Greetings, Fine Souls.
I’ve been pondering decisions in this New Year. Oh, wait…did you forget it’s still January? Because with the crummy weather and cabin fever all of your days have run together, and you’ve got serious, pandemic-era, time-means-nothing flashbacks?
Well no worries. You still have time to set some goals and think about what you want for your year (just as soon as the kids are out of your living rooms and refrigerators, and back in class).
Of course, setting goals or naming intentions (or however you’d like to frame it) means deciding what you’d like to pursue, focus on, or work towards. And there are so, so many choices. In his book Four Thousand Weeks, Time Management for Mortals, Oliver Burkeman writes:
“As I make hundreds of small choices throughout the day, I’m building a life—but at one and the same time, I’m closing off the possibility of countless others, forever.”
There’s the first hurdle – accepting you can’t do everything you’d like. Burkeman can be a bit of a buzz kill, but he’s not wrong.
And once you do choose, it’s just the beginning. How will you get started? How can you break the thing down into steps? What or who will make a difference in your success (assuming some degree of success is what you’re going for)? Should you go into it with easy expectations or shoot for the stars? No wonder the gym is empty by February 1.
When our friend Burkeman further states that “arguably time management is all there is,” following after, I’d say that arguably, decisions are the only way we move and breathe within time. They’re like the temporal Uber ride that gets us from one event or milestone to another.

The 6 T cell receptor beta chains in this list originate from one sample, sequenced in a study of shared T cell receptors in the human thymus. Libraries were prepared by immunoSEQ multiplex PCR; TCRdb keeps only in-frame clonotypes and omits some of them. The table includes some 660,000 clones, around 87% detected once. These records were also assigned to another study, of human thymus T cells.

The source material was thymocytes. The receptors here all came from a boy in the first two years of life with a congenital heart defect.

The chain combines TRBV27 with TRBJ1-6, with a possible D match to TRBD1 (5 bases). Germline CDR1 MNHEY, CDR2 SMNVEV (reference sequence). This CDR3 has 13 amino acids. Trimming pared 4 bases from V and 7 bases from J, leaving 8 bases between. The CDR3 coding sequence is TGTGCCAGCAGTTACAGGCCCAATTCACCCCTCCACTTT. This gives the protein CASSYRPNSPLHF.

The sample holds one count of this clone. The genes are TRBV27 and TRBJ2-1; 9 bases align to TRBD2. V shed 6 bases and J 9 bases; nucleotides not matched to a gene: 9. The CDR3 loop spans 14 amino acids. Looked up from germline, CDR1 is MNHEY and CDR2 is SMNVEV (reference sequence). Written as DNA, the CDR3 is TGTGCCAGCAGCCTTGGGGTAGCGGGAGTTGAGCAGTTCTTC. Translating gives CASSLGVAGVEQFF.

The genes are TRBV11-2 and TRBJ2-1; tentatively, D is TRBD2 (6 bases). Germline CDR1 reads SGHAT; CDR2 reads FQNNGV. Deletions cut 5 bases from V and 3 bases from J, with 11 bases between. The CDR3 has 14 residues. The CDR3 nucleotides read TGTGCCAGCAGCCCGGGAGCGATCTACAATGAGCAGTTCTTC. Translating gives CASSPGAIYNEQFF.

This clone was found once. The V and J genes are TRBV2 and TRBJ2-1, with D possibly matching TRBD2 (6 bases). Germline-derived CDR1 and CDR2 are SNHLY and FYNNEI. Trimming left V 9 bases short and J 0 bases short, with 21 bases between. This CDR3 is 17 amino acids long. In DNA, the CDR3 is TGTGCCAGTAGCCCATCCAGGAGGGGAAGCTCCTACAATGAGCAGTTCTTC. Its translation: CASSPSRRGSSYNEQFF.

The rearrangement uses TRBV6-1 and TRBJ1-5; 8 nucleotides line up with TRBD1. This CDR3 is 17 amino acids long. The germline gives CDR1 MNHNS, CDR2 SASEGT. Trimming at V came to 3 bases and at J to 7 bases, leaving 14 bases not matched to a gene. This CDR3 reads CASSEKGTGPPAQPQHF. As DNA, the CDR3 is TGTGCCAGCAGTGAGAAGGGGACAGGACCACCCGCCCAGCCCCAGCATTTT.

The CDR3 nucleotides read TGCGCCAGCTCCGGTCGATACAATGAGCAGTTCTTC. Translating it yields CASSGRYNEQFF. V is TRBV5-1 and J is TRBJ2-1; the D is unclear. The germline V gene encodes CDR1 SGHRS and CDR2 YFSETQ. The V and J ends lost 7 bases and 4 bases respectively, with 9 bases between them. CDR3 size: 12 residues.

Unless, of course, we don’t make them.*
I work with a fair number of folks who identify with the Enneagram Type 6 – The Loyalist. They have many beautiful qualities as do all the Types, but a fear of making major decisions is among their challenges. They are absolute geniuses at thinking things through, considering all the angles, and making the pros and cons lists. (Aside: some you may know pros and cons is a shortening of the Latin phrase, “pros et contra,” meaning “for and against.” It’s been in use since the 16th century, which tells you decision-making has been a thorn in the side of humanity, Type 6 or not, for quite a long time).
Thinking through all that stuff is laborious, and energy-sucking, and often leads to the Uber ride to nowhere – burning fuel and adding wear and tear on the engine with no final destination. This lack of conclusion is something we all experience from time to time. I’m kind of in it myself at the moment (it’s how I got here for a post – writing the stuff I need to read).
Here’s the thing I’ve been wondering about – are they really cons? If you set out all of your options and weigh them, the pros are usually reasonably evident. Otherwise, why even consider the decision in the first place? But I frequently observe that what we deem cons are based upon lots of assumptions – sometimes I call them “whatifisms.” Scenario:
If someone is considering whether to move forward with a job offer, the cons they list could include –
- I might not like it (what if the boss is a total narcissist?).
- They might not like me (what if I’m not as good at coding as I think I am?).